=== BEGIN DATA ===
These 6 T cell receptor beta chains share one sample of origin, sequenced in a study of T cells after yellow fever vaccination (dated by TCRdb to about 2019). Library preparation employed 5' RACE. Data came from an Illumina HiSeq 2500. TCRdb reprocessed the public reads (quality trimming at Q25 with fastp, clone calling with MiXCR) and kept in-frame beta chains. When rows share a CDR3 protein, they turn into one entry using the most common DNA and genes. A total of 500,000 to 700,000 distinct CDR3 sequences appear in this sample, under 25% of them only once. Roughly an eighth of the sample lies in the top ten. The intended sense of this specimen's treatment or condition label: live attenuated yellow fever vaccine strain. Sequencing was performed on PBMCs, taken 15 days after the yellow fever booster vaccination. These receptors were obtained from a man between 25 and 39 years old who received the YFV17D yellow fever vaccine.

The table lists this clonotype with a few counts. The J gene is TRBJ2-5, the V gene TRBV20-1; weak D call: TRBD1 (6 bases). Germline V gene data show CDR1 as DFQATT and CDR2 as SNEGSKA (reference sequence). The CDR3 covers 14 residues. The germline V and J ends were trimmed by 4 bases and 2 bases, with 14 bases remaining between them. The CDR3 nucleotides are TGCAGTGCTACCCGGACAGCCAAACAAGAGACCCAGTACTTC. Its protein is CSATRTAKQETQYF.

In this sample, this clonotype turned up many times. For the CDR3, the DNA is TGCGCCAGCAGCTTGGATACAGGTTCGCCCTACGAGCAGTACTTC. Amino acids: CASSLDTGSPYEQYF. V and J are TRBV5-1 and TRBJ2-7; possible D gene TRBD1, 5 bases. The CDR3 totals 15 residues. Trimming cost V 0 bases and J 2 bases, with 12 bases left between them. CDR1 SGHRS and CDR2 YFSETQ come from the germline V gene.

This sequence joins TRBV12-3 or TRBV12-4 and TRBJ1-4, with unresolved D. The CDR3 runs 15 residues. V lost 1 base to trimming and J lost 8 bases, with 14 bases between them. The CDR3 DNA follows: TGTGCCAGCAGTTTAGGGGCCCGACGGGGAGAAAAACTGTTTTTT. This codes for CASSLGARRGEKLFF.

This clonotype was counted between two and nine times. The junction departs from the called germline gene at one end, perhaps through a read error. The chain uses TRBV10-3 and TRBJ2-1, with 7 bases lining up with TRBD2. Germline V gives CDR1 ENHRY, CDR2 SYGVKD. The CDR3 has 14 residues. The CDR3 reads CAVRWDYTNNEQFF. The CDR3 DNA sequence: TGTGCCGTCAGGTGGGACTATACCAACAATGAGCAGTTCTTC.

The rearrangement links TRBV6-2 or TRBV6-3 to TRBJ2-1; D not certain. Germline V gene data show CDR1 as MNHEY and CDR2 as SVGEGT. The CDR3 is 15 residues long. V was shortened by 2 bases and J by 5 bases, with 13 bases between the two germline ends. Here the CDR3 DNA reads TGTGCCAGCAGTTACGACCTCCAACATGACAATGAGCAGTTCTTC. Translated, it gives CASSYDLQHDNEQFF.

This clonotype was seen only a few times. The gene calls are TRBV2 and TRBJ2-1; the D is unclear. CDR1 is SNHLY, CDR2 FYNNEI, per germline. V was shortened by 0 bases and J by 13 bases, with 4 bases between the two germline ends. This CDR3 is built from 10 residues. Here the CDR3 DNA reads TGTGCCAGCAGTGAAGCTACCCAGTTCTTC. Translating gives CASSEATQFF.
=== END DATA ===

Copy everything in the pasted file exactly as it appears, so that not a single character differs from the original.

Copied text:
These 6 T cell receptor beta chains share one sample of origin, sequenced in a study of T cells after yellow fever vaccination (dated by TCRdb to about 2019). Library preparation employed 5' RACE. Data came from an Illumina HiSeq 2500. TCRdb reprocessed the public reads (quality trimming at Q25 with fastp, clone calling with MiXCR) and kept in-frame beta chains. When rows share a CDR3 protein, they turn into one entry using the most common DNA and genes. A total of 500,000 to 700,000 distinct CDR3 sequences appear in this sample, under 25% of them only once. Roughly an eighth of the sample lies in the top ten. The intended sense of this specimen's treatment or condition label: live attenuated yellow fever vaccine strain. Sequencing was performed on PBMCs, taken 15 days after the yellow fever booster vaccination. These receptors were obtained from a man between 25 and 39 years old who received the YFV17D yellow fever vaccine.

The table lists this clonotype with a few counts. The J gene is TRBJ2-5, the V gene TRBV20-1; weak D call: TRBD1 (6 bases). Germline V gene data show CDR1 as DFQATT and CDR2 as SNEGSKA (reference sequence). The CDR3 covers 14 residues. The germline V and J ends were trimmed by 4 bases and 2 bases, with 14 bases remaining between them. The CDR3 nucleotides are TGCAGTGCTACCCGGACAGCCAAACAAGAGACCCAGTACTTC. Its protein is CSATRTAKQETQYF.

In this sample, this clonotype turned up many times. For the CDR3, the DNA is TGCGCCAGCAGCTTGGATACAGGTTCGCCCTACGAGCAGTACTTC. Amino acids: CASSLDTGSPYEQYF. V and J are TRBV5-1 and TRBJ2-7; possible D gene TRBD1, 5 bases. The CDR3 totals 15 residues. Trimming cost V 0 bases and J 2 bases, with 12 bases left between them. CDR1 SGHRS and CDR2 YFSETQ come from the germline V gene.

This sequence joins TRBV12-3 or TRBV12-4 and TRBJ1-4, with unresolved D. The CDR3 runs 15 residues. V lost 1 base to trimming and J lost 8 bases, with 14 bases between them. The CDR3 DNA follows: TGTGCCAGCAGTTTAGGGGCCCGACGGGGAGAAAAACTGTTTTTT. This codes for CASSLGARRGEKLFF.

This clonotype was counted between two and nine times. The junction departs from the called germline gene at one end, perhaps through a read error. The chain uses TRBV10-3 and TRBJ2-1, with 7 bases lining up with TRBD2. Germline V gives CDR1 ENHRY, CDR2 SYGVKD. The CDR3 has 14 residues. The CDR3 reads CAVRWDYTNNEQFF. The CDR3 DNA sequence: TGTGCCGTCAGGTGGGACTATACCAACAATGAGCAGTTCTTC.

The rearrangement links TRBV6-2 or TRBV6-3 to TRBJ2-1; D not certain. Germline V gene data show CDR1 as MNHEY and CDR2 as SVGEGT. The CDR3 is 15 residues long. V was shortened by 2 bases and J by 5 bases, with 13 bases between the two germline ends. Here the CDR3 DNA reads TGTGCCAGCAGTTACGACCTCCAACATGACAATGAGCAGTTCTTC. Translated, it gives CASSYDLQHDNEQFF.

This clonotype was seen only a few times. The gene calls are TRBV2 and TRBJ2-1; the D is unclear. CDR1 is SNHLY, CDR2 FYNNEI, per germline. V was shortened by 0 bases and J by 13 bases, with 4 bases between the two germline ends. This CDR3 is built from 10 residues. Here the CDR3 DNA reads TGTGCCAGCAGTGAAGCTACCCAGTTCTTC. Translating gives CASSEATQFF.